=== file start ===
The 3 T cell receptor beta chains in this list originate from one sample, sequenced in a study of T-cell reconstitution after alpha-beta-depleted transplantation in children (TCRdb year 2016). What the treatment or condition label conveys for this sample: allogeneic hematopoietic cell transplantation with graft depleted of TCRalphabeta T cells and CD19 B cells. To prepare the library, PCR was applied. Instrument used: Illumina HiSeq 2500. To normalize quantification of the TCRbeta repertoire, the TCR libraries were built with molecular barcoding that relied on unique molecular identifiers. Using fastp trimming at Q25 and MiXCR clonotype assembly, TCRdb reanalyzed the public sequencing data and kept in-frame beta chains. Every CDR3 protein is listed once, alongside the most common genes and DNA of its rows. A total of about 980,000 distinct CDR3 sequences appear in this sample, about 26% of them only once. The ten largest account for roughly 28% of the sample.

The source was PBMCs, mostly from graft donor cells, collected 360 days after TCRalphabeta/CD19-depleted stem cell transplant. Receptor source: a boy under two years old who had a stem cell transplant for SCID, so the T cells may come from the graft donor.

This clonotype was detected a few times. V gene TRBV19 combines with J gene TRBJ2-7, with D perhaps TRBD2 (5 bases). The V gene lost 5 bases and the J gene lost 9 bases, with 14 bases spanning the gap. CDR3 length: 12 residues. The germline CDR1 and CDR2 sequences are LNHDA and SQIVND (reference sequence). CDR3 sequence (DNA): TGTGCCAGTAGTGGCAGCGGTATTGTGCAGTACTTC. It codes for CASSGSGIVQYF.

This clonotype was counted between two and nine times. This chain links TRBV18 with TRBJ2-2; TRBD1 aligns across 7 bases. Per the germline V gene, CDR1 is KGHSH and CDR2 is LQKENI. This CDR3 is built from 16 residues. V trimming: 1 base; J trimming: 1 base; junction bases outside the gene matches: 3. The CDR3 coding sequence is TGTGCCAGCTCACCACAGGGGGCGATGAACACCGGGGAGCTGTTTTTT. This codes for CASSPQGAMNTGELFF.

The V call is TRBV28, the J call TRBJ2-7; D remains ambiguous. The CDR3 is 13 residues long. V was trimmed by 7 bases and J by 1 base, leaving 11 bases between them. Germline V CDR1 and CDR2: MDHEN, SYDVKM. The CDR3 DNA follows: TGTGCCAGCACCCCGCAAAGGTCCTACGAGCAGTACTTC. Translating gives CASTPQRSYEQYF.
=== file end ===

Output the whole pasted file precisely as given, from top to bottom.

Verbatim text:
The 3 T cell receptor beta chains in this list originate from one sample, sequenced in a study of T-cell reconstitution after alpha-beta-depleted transplantation in children (TCRdb year 2016). What the treatment or condition label conveys for this sample: allogeneic hematopoietic cell transplantation with graft depleted of TCRalphabeta T cells and CD19 B cells. To prepare the library, PCR was applied. Instrument used: Illumina HiSeq 2500. To normalize quantification of the TCRbeta repertoire, the TCR libraries were built with molecular barcoding that relied on unique molecular identifiers. Using fastp trimming at Q25 and MiXCR clonotype assembly, TCRdb reanalyzed the public sequencing data and kept in-frame beta chains. Every CDR3 protein is listed once, alongside the most common genes and DNA of its rows. A total of about 980,000 distinct CDR3 sequences appear in this sample, about 26% of them only once. The ten largest account for roughly 28% of the sample.

The source was PBMCs, mostly from graft donor cells, collected 360 days after TCRalphabeta/CD19-depleted stem cell transplant. Receptor source: a boy under two years old who had a stem cell transplant for SCID, so the T cells may come from the graft donor.

This clonotype was detected a few times. V gene TRBV19 combines with J gene TRBJ2-7, with D perhaps TRBD2 (5 bases). The V gene lost 5 bases and the J gene lost 9 bases, with 14 bases spanning the gap. CDR3 length: 12 residues. The germline CDR1 and CDR2 sequences are LNHDA and SQIVND (reference sequence). CDR3 sequence (DNA): TGTGCCAGTAGTGGCAGCGGTATTGTGCAGTACTTC. It codes for CASSGSGIVQYF.

This clonotype was counted between two and nine times. This chain links TRBV18 with TRBJ2-2; TRBD1 aligns across 7 bases. Per the germline V gene, CDR1 is KGHSH and CDR2 is LQKENI. This CDR3 is built from 16 residues. V trimming: 1 base; J trimming: 1 base; junction bases outside the gene matches: 3. The CDR3 coding sequence is TGTGCCAGCTCACCACAGGGGGCGATGAACACCGGGGAGCTGTTTTTT. This codes for CASSPQGAMNTGELFF.

The V call is TRBV28, the J call TRBJ2-7; D remains ambiguous. The CDR3 is 13 residues long. V was trimmed by 7 bases and J by 1 base, leaving 11 bases between them. Germline V CDR1 and CDR2: MDHEN, SYDVKM. The CDR3 DNA follows: TGTGCCAGCACCCCGCAAAGGTCCTACGAGCAGTACTTC. Translating gives CASTPQRSYEQYF.